Maybe you just finished a paper or case study on business analytics or business intelligence. Let the reader know how much you learned and how excited you are that the internship will have you using business intelligence tools in action. This also provides another opportunity to boost your ATS score by tossing in terms like business analytics, business intelligence, and automation.

Maybe you wrote an art history thesis that applies to the work you’ll be doing in this museum internship. Or maybe you took a communications practicum class that had you work with a real local business on a social media campaign. Whatever your field, you studied something in school that prepared you for this internship — prove it!

Paragraph #2 — Tell me a story about you

A photo of three young people on laptops doing schoolwork together at a table. Article on cover letter for internship

College was about more than just your academic accomplishments — tell your unique story on your cover letter!

Who are you, really? Your cover letter is a chance to answer that beyond just the stats and figures on your resume. Tell me a story about your life. How did you get to the point where you are looking for an internship?

Maybe you overcame economic obstacles and became the first member of your family to attend college, or you earned a full scholarship to your university straight out of high school. Or maybe you have a family member in the field and want to follow in her/his footsteps. Perhaps you even discovered your passion for this field at an early age and that dream has driven you all the way through college.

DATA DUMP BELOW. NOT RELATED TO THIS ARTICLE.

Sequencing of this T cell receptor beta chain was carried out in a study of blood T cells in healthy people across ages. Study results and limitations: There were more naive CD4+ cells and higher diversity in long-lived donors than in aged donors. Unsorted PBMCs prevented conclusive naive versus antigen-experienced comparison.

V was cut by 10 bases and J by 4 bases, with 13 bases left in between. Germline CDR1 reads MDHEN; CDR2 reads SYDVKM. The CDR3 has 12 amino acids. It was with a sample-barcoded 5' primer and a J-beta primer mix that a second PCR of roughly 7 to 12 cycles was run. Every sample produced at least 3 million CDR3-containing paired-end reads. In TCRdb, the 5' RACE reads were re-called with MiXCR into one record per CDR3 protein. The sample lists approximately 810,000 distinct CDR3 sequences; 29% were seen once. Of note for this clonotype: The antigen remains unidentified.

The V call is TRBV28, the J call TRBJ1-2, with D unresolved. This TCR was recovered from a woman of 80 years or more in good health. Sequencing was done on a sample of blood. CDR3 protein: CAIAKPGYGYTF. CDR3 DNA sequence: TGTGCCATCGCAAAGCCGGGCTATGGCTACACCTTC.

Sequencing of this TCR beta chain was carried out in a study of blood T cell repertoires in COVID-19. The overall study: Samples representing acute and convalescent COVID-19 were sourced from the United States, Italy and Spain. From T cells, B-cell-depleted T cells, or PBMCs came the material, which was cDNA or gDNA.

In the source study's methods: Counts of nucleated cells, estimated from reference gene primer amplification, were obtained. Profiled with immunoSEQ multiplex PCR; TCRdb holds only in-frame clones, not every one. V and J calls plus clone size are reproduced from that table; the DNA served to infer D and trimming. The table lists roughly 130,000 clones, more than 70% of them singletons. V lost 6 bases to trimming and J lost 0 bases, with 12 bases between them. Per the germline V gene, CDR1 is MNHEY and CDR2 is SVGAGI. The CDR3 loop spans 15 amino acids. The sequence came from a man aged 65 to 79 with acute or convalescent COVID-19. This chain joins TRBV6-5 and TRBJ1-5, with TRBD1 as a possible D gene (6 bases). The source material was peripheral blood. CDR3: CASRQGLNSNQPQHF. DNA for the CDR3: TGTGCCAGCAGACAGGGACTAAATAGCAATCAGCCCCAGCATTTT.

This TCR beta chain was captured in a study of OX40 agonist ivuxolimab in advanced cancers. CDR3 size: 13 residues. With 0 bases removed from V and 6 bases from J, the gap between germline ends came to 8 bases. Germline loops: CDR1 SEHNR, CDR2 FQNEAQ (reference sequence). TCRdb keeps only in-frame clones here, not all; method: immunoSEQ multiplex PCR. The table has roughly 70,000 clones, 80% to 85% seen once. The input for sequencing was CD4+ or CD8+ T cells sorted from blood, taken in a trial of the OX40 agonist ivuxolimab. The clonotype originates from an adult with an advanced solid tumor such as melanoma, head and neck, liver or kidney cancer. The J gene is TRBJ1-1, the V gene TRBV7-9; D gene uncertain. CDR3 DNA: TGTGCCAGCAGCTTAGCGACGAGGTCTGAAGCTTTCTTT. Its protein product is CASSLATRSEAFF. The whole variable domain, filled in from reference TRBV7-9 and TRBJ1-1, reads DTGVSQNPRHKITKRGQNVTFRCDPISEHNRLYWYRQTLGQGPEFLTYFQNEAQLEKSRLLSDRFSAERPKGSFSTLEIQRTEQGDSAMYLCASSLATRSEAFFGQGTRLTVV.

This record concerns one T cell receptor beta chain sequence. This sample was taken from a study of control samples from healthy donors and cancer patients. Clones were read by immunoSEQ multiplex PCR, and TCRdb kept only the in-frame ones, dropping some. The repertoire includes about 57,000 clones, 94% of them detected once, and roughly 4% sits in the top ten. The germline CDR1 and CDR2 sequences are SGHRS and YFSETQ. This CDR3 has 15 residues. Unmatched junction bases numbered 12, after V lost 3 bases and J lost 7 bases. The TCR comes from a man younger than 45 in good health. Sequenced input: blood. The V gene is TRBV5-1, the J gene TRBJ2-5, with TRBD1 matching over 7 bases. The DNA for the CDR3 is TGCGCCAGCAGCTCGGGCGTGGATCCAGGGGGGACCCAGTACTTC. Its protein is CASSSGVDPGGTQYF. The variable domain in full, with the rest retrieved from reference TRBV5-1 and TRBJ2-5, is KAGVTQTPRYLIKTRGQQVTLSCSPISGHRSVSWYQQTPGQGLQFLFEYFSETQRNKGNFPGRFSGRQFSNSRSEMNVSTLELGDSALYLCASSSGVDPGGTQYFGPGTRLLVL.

Whatever unique journey you took to get to this point, highlight it here. The reader will remember your story and may even relate it to their own professional journey. That connection will almost always turn into a request to hear more — or a full-on interview. 

Paragraph #3 — Tell me about where you’re going and why you want to work for us

Don’t make the mistake of going into too much detail about what you want to gain from the experience, but do briefly mention what your goal is for the internship. This showcases not only your motivation and work ethic but also how your goals align with the company’s, which is what they really care about. 

Take a few minutes to review the company website. Head right to the “About” section. Make sure you can answer any questions about what the company does, who its customers are, and where you would fit into that dynamic. Then, tell the reader why you feel you could help the company move the needle. Be short and be humble, but make sure the reader understands your unique value proposition.

This often-overlooked part of a cover letter shows that you’ve done your research on the organization and truly want to work for them.

The Bottom Line on Writing a Cover Letter For a Internship

Writing a cover letter for an internship can seem overwhelming, but it doesn’t have to be. Follow these steps to build the foundation, then make sure it’s truly yours. Remember:

  • Make it personal but also tell your audience what they want to hear.
  • Show them you researched the company and read the job description closely.
  • Explain how your experience, soft skills, and education align with the requirements of the role. 
  • Include specific examples from your coursework. 
  • Ultimately, answer the question: “How will you personally help the company improve?”